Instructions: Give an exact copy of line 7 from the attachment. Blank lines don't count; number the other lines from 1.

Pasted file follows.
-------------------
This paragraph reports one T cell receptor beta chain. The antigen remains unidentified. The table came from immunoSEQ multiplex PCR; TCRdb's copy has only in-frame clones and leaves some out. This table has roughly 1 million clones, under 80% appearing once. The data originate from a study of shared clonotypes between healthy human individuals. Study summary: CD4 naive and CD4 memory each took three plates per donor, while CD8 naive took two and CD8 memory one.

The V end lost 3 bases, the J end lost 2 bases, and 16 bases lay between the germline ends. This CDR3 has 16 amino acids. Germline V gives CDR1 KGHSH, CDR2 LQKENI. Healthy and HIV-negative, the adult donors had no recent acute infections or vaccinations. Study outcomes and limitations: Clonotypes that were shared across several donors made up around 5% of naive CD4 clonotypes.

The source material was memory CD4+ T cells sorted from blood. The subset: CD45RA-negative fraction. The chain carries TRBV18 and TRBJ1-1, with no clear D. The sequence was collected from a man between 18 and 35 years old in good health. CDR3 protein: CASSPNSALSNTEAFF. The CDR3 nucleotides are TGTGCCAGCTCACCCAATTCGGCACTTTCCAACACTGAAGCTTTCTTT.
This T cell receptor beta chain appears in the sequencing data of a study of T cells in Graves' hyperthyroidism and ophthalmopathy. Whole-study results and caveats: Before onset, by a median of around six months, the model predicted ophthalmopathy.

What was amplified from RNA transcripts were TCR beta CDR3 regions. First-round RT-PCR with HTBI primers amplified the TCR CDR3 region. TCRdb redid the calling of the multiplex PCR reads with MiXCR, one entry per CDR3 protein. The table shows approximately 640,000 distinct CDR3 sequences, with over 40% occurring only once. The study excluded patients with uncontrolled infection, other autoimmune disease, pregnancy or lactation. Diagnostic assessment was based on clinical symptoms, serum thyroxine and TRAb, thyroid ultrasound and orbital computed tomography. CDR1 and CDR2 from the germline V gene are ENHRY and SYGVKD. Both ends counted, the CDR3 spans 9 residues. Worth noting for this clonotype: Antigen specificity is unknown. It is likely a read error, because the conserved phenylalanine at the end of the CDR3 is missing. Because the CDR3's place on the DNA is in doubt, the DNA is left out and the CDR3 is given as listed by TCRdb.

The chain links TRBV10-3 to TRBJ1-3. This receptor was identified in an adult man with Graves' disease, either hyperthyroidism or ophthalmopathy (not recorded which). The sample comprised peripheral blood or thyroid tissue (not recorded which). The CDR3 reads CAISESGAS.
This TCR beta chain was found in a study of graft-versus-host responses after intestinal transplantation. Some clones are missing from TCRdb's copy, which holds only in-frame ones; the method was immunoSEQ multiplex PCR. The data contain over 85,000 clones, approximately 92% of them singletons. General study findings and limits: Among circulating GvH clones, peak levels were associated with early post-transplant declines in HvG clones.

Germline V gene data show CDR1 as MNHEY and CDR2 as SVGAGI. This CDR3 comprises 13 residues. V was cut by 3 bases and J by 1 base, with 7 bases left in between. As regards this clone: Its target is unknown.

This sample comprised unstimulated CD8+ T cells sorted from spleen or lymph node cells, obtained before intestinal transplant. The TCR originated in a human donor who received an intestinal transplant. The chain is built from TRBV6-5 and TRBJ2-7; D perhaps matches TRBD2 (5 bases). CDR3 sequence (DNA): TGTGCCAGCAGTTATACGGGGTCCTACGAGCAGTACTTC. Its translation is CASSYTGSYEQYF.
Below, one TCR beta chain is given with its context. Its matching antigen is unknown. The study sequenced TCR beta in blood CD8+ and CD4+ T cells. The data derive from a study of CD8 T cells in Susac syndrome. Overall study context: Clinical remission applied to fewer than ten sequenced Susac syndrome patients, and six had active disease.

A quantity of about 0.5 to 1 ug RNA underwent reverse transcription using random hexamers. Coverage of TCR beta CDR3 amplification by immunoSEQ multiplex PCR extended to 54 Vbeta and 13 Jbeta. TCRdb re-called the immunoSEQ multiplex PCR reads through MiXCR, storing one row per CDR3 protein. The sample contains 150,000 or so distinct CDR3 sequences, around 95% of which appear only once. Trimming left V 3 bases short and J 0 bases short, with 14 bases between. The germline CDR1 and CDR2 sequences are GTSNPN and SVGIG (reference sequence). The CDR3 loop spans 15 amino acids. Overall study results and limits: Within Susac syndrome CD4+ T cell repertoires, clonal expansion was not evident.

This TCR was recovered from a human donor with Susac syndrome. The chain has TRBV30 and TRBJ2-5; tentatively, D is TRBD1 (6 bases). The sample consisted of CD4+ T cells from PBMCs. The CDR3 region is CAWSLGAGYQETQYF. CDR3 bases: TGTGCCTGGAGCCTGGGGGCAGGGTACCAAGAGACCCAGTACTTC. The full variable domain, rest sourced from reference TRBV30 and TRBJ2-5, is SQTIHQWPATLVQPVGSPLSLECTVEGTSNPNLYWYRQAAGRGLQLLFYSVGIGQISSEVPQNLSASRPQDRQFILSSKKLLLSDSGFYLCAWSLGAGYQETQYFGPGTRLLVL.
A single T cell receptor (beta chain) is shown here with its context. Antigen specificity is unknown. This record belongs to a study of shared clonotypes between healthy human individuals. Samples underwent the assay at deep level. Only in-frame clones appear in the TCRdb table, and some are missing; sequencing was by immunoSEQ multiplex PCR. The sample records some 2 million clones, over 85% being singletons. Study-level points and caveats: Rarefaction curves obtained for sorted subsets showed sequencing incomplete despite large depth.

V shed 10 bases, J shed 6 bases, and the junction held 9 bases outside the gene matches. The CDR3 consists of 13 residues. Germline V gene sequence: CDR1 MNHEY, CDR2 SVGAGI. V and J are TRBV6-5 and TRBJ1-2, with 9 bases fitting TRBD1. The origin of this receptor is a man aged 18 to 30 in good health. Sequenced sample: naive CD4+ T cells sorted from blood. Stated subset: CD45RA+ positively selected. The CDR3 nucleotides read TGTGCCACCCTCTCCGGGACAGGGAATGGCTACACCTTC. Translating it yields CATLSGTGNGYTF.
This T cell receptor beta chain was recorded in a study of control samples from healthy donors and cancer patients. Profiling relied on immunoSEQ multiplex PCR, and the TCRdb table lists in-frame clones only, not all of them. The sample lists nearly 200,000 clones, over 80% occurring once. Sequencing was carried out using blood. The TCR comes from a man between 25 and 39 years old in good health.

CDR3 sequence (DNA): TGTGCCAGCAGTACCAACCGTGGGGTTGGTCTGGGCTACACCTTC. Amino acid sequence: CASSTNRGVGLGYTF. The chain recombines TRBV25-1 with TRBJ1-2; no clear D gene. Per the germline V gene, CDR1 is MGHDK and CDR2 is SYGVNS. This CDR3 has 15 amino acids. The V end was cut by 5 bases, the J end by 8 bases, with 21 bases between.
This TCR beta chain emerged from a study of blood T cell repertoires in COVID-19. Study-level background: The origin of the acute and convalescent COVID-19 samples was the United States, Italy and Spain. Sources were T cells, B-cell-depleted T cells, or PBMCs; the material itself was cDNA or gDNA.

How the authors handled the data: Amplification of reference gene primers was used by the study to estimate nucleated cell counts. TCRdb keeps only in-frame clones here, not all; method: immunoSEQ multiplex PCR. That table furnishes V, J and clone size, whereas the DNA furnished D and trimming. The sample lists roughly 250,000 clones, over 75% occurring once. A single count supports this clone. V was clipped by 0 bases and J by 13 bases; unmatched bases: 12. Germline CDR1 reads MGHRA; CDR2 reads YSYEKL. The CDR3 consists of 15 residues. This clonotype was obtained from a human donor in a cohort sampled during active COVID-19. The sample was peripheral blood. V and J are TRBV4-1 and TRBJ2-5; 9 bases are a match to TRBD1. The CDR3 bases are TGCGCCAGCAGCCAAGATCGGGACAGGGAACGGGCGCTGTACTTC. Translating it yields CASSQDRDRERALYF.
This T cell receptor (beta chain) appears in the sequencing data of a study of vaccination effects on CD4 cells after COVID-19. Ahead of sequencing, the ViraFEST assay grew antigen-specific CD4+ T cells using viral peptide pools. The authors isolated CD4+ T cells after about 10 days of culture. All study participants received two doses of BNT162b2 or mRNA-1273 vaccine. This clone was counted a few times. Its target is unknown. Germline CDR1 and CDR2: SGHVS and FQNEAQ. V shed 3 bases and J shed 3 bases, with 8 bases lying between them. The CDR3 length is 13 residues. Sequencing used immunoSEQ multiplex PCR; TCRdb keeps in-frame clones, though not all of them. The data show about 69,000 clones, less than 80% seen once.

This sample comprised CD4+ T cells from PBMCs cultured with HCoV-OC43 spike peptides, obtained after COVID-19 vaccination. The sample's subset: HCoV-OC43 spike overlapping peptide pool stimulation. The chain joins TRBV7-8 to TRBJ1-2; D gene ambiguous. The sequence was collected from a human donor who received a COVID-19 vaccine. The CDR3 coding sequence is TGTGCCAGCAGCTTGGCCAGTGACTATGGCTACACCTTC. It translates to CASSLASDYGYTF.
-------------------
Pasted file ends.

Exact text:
This TCR beta chain was found in a study of graft-versus-host responses after intestinal transplantation. Some clones are missing from TCRdb's copy, which holds only in-frame ones; the method was immunoSEQ multiplex PCR. The data contain over 85,000 clones, approximately 92% of them singletons. General study findings and limits: Among circulating GvH clones, peak levels were associated with early post-transplant declines in HvG clones.